Hardiness: USDA Zone 5a: to -28.8 °C (-20 °F) USDA Zone 5b: to -26.1 °C (-15 °F) USDA Zone 6a: to -23.3 °C (-10 °F) USDA Zone 6b: to -20.5 °C (-5 °F) USDA Zone 7a: to -17.7 °C (0 °F) USDA Zone 7b: to -14.9 °C (5 °F) USDA Zone 8a: to -12.2 °C (10 °F) USDA Zone 8b: to -9.4 °C (15 °F) USDA Zone 9a: to -6.6 °C (20 °F) USDA Zone 9b: to -3.8 °C (25 °F) USDA Zone 10a: to -1.1 °C (30 °F) USDA Zone 10b: to 1.7 °C (35 °F) USDA Zone 11: above 4.5 °C (40 °F)
Sun Exposure: Sun to Partial Shade
Danger: Plant has spines or sharp edges; use extreme caution when handling
Bloom Color: Pink Purple White/Near White
Bloom Time: Late Spring/Early Summer Mid Summer
Foliage: Herbaceous Shiny/Glossy-Textured
Other details: Average Water Needs; Water regularly; do not overwater
Soil pH requirements: 6.1 to 6.5 (mildly acidic) 6.6 to 7.5 (neutral) 7.6 to 7.8 (mildly alkaline)
Patent Information: Non-patented
Propagation Methods: From seed; direct sow outdoors in fall From seed; winter sow in vented containers, coldframe or unheated greenhouse From seed; sow indoors before last frost From seed; direct sow after last frost
Seed Collecting: Bag seedheads to capture ripening seed
On Jun 15, 2011, janaestone from (Di) Seven Mile, OH (Zone 6b) wrote:
Absolutely beautiful, unique plant. The flowers are a very pretty dusky purple with white. This plant has survived extremely cold winters here with no problem. I've been told this is a shade plant but I have three of them in full sun in different parts of my yard and I've never had any problems with them. The only it hates is being moved. It wilts almost immediately upon being taken out of the ground and will appear dead until the following spring. Once I moved mine it took two years before it bloomed again. It is definitely a 'showcase' plant as it will be the center of attention once it blooms!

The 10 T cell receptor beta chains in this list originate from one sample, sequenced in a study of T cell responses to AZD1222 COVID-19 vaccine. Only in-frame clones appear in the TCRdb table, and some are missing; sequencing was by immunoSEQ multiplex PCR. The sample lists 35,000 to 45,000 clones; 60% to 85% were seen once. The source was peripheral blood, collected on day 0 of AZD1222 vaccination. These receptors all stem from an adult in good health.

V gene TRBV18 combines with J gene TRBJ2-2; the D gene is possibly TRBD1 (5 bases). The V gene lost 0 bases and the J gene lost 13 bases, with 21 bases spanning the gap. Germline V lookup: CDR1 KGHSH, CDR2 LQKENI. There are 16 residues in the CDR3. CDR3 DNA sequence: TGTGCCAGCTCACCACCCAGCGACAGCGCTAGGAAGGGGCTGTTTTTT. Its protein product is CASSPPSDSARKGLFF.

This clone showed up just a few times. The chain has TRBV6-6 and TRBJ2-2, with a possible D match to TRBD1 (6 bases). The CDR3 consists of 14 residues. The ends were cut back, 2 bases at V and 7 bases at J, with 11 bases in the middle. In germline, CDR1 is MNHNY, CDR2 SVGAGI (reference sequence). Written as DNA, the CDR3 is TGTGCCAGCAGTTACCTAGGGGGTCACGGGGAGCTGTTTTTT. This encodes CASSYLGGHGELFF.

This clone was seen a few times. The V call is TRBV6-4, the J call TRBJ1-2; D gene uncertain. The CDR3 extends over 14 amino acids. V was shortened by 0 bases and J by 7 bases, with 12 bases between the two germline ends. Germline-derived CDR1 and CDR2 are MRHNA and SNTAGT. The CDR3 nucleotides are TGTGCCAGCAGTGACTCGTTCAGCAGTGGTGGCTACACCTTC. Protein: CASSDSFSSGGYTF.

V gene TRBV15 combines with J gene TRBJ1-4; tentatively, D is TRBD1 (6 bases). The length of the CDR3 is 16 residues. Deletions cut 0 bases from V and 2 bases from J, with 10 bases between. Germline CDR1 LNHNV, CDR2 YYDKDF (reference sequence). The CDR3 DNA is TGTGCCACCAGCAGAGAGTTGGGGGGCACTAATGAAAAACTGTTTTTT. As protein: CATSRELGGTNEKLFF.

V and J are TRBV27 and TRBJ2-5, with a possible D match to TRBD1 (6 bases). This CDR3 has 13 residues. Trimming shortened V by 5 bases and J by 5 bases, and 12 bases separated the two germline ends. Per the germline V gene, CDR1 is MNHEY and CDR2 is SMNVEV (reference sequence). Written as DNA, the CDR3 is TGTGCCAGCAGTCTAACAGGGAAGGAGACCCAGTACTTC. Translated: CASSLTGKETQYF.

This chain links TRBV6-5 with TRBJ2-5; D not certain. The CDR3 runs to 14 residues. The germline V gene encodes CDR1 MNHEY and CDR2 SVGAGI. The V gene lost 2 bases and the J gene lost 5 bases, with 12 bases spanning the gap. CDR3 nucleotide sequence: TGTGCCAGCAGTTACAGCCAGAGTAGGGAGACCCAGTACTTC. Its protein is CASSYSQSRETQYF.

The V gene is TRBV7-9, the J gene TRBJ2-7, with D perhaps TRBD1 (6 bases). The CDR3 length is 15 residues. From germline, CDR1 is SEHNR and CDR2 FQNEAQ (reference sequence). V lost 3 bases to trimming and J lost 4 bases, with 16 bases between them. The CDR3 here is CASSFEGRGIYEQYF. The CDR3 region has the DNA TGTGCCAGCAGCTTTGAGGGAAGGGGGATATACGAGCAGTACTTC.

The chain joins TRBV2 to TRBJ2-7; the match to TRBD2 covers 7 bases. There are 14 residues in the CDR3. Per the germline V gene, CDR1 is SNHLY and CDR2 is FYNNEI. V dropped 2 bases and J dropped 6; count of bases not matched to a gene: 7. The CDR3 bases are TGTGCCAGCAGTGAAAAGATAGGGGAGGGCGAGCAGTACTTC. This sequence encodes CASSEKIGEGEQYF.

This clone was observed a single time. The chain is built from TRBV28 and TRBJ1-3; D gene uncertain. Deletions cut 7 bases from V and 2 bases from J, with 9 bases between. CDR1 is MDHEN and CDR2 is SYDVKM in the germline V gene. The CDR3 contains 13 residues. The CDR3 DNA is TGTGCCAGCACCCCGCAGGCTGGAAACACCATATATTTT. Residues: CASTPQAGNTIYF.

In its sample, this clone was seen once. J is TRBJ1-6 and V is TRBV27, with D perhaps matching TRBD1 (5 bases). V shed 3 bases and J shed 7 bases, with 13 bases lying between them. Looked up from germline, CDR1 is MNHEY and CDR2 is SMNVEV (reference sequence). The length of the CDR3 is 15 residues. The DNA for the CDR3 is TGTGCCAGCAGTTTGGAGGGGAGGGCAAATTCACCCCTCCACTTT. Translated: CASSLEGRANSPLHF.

On Oct 4, 2005, lmelling from Ithaca, NY (Zone 5b) wrote:
I was given several starts of this plant 2 years ago and told that it was A.'Mollis'. Of course I found out that it is actually A. 'spinosus'. Neither type of Acanthus, according to plant guide I have, can grow in our zone, however, it grows here fine and at several friends' homes as well. I had my first bloom this July.
Ours is planted in our shade garden under white pines. The shelter keeps this area a little warmer in winter and may be the reason it survives for us here. According to an encylcopedia of plants the zone for this type (and A.'mollis' as well), is zone 7-10. Of course, because of the spines, this plant and it's blooms are quite deer resistant!
Blooms can be dried by hanging upside down and keep quite well for a year or so. Cut at the height of flowering for best results. Be careful when handling because of the spines!
On Apr 2, 2005, SalmonMe from Springboro, OH (Zone 6a) wrote:
Likes morning sun in zone 6. Well-draining soil is of high importance, and may need a winter mulching in cooler zones. Divide in spring every 5 years or so to maintain vigor. 'Spinossisimus' is very spiny and unpleasant to handle, but other forms are much less so.
On Aug 1, 2002, smiln32 from Oklahoma City, OK (Zone 7a) wrote:
Bear's Breeches is a relatively uncommon shade perennial that is becoming increasingly available in the nursery trade, prized for its large, arching, bold-textured foliage, unusual floral spikes, and ability to cover large areas of ground when mature.
This plant has been said to grow in the following regions:
, (2 reports) Clovis, California Boise, Idaho Washington, Illinois Lenexa, Kansas Arundel, Maine Kemp Mill, Maryland Leeds, Massachusetts South Deerfield, Massachusetts Ludington, Michigan Boone, North Carolina Greenville, North Carolina Bexley, Ohio Blue Ash, Ohio New Miami, Ohio Springboro, Ohio Clackamas, Oregon East Norriton, Pennsylvania Haverford, Pennsylvania Laflin, Pennsylvania Donna, Texas Leesburg, Virginia Cross Lanes, West Virginia